An EVER-present farm near Oswestry is getting a big television break as it becomes the focal point of a new series on Quest.

Treflach Farm is featuring in the 10-episode-long series titled Born Mucky: Life on the Farm, which aired its first episode last night (Tuesday).

The family-run farm opened back in 1904, and has been based in Treflach ever since.

It is now under the management of Ian Steele who returned to look after the farm in 2006, following some time working in London and overseas.

The show will follow the family throughout their day-to-day working lives on the farm as staff showcase the hard work and dedication it takes to look after the farm and produce quality produce.

Ian said the opportunity to showcase working life at the Treflach site is something he is really grateful for.

“It’s a really exciting thing for us,” he said.

“We’re really lucky to have some wonderful people working on the farm and some wonderful customers, but now being able to spread the word about good quality food, locally grown with locally sourced ingredients, it’s really great to be able to shout about that to a wider audience.

“We are a relatively small-scale operation and we’re not here to take over the world, but to be able to grow the message is something I’m really grateful to the guys at the television programme for.”

The series is aiming to give people an insight to where their food comes from and how it is produced.

A similar programme delivered by the same company focused on independent food retailers, and they now want to go further down the production chain to show what happens before it reaches the consumers.

Featuring in the initial programme was an independent retailer named Eat 17, who suggested Treflach Farm should be part of the upcoming series.

Ian said: “We supplied a really great independent retailer called Eat 17 and they had a programme made about them because of the good work they do in the community and other things.

“The television company that made that programme was looking at going up the production chain to start looking at where the food comes from before it reaches the retailers.

“They wanted to get a proper idea of where the food comes from and the personalities behind them which is not necessarily the story the consumer hears a lot of the time.

“So they asked people at Eat 17 to recommend someone they could talk to, and very kindly they recommended us.”

After returning to the farm in 2006, it was left to Ian to decide which direction the family-run business was to go next.

This resulted, eventually, in the farm being as it is today, with an on-site bakery and more transparency for visitors to see where their food has come from.

But on a personal note, it was also a change which Ian says was beneficial to his wellbeing as he made a career change to focus on working at the farm full-time.

He said: “Because we deliver our food to independent retailers ourselves, we tick a lot of the boxes.

“We have free-range animals on the farm and we have the bakery here – and all our food is packaged up and labelled as Treflach Farm produce.

“So we have that traceability which a lot of food producers don’t really have.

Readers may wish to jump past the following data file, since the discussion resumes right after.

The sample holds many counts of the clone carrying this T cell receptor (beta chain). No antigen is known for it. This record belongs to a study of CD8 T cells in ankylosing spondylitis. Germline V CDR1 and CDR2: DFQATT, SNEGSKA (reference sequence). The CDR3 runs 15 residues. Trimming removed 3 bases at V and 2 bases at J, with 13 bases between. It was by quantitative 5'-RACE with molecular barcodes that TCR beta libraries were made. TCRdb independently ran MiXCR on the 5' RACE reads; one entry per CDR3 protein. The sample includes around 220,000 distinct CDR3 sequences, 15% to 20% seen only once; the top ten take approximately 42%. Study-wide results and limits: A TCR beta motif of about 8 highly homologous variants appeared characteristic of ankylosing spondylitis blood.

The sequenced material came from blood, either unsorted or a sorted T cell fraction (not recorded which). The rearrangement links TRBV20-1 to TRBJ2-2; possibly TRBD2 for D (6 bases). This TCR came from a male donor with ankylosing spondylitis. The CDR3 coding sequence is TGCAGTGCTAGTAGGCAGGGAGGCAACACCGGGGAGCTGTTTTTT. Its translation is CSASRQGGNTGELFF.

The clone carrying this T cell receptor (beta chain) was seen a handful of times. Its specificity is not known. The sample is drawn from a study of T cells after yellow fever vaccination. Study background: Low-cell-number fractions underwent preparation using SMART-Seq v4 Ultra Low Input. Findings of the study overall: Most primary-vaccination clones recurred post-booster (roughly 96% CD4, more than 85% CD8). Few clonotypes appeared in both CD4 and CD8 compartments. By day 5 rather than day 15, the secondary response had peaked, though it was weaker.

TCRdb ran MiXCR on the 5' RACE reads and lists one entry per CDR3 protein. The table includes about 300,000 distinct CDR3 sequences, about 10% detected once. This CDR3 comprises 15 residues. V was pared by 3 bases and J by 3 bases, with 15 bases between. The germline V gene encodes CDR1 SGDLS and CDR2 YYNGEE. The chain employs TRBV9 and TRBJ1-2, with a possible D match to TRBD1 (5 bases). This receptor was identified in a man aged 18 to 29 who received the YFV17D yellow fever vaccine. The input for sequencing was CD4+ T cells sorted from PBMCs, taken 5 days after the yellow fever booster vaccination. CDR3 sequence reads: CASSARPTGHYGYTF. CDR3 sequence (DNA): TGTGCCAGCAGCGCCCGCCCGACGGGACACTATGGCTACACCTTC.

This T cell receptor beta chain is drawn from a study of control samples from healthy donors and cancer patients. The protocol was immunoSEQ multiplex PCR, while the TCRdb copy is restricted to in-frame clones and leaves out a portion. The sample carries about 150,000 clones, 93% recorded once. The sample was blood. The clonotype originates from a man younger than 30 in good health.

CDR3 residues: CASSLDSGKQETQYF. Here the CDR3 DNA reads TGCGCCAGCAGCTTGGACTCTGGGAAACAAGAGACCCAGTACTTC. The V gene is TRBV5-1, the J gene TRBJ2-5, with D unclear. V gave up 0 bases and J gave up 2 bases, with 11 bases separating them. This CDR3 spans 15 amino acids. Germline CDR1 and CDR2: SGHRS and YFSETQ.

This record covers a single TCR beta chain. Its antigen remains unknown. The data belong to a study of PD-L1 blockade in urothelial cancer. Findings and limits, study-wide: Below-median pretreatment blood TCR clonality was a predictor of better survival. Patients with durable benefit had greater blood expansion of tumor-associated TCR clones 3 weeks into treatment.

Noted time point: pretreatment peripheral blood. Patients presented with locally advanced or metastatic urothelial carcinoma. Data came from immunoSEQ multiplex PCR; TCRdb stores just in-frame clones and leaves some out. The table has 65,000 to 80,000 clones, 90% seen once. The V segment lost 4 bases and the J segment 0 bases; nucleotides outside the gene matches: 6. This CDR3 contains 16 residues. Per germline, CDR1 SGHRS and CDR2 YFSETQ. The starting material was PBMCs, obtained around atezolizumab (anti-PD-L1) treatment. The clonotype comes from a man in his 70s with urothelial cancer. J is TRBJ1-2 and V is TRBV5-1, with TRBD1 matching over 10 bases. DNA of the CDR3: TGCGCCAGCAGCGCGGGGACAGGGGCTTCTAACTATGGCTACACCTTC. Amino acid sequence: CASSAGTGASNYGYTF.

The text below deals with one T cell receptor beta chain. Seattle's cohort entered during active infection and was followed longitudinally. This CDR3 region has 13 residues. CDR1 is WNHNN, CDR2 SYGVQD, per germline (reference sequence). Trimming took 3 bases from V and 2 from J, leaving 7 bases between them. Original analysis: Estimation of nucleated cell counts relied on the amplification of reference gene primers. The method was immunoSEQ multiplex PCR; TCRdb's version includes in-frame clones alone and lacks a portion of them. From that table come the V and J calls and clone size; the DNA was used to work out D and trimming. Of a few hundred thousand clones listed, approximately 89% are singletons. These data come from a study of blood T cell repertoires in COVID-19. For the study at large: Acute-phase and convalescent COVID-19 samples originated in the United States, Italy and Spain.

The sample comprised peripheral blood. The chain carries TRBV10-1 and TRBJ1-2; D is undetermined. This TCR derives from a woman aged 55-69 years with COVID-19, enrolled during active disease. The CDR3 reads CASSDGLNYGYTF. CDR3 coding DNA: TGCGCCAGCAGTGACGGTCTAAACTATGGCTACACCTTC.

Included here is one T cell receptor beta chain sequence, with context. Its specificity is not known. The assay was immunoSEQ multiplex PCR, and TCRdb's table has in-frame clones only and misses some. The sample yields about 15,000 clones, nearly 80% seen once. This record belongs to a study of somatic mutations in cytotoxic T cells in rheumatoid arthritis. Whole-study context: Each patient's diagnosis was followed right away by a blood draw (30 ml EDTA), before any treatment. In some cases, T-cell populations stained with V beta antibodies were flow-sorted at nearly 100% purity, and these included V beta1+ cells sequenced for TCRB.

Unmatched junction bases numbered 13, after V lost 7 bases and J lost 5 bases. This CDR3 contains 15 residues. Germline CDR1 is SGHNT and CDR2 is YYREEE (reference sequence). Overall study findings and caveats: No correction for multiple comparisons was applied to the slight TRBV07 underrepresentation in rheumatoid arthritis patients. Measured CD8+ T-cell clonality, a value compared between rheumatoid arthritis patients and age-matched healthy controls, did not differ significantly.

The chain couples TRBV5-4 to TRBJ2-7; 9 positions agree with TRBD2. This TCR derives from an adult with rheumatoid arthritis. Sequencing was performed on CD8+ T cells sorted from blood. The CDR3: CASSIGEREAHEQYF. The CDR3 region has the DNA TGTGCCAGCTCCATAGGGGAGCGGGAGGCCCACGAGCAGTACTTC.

“People are further removed from their food than they have ever been; what we’re trying to do is change that and actually engage with people about where their food comes from.

“We want to make people understand that eating healthily doesn’t necessarily have to break the bank and can help with their well-being.

“We do this also through the community interest companies we run from the farm which helps adults with learning difficulties and mental health issues.

“I found returning to the farm being a very therapeutic exercise in itself – I struggled with mental health issues and depression when I was working abroad and down in London.

“Returning to the farm and taking it in a new direction has really helped me and I’ve found a lot of peace and therapeutic value from working outside in fresh air and doing tasks that have real visible outcomes.

“You get a massive sense of wellbeing and satisfaction from seeing your work done in front of you, it gives you a real sense of satisfaction.”

Ian hopes the programme can inform people about how much care is taken for the animals at the farm.

He added: “From our perspective, we want to get the message across that food production can be environmentally aware and we can produce food which fits with a moral and ethical framework.

“Looking after animals as well as we possibly can, with them fitting into the food chain in a way that really values them as sentient beings, but also nourishes people spiritually and physically.

“And doing all that while suppressing carbon and becoming energy neutral or even generating energy on the farm using appropriate technologies.

“We want people to see farming can be a force for the good in this world rather than a bit of a maligned force that it can be seen as in the media.

“It’s frustrating because farming can often be lumped together as one variety, when actually there are a lot of ways of producing food, and what we’re trying to show is that we can produce food in a way which is sympathetic to nature and can work with the local economy and can offer good well-paid jobs.

“It can also help with regards to giving mental health benefits when working outdoors and as one with animals – mental health is a real issue that has come about in society in general, but in farming specifically in the past couple of years.”

The programme is set to air on Quest at 9pm every Tuesday for the next nine weeks.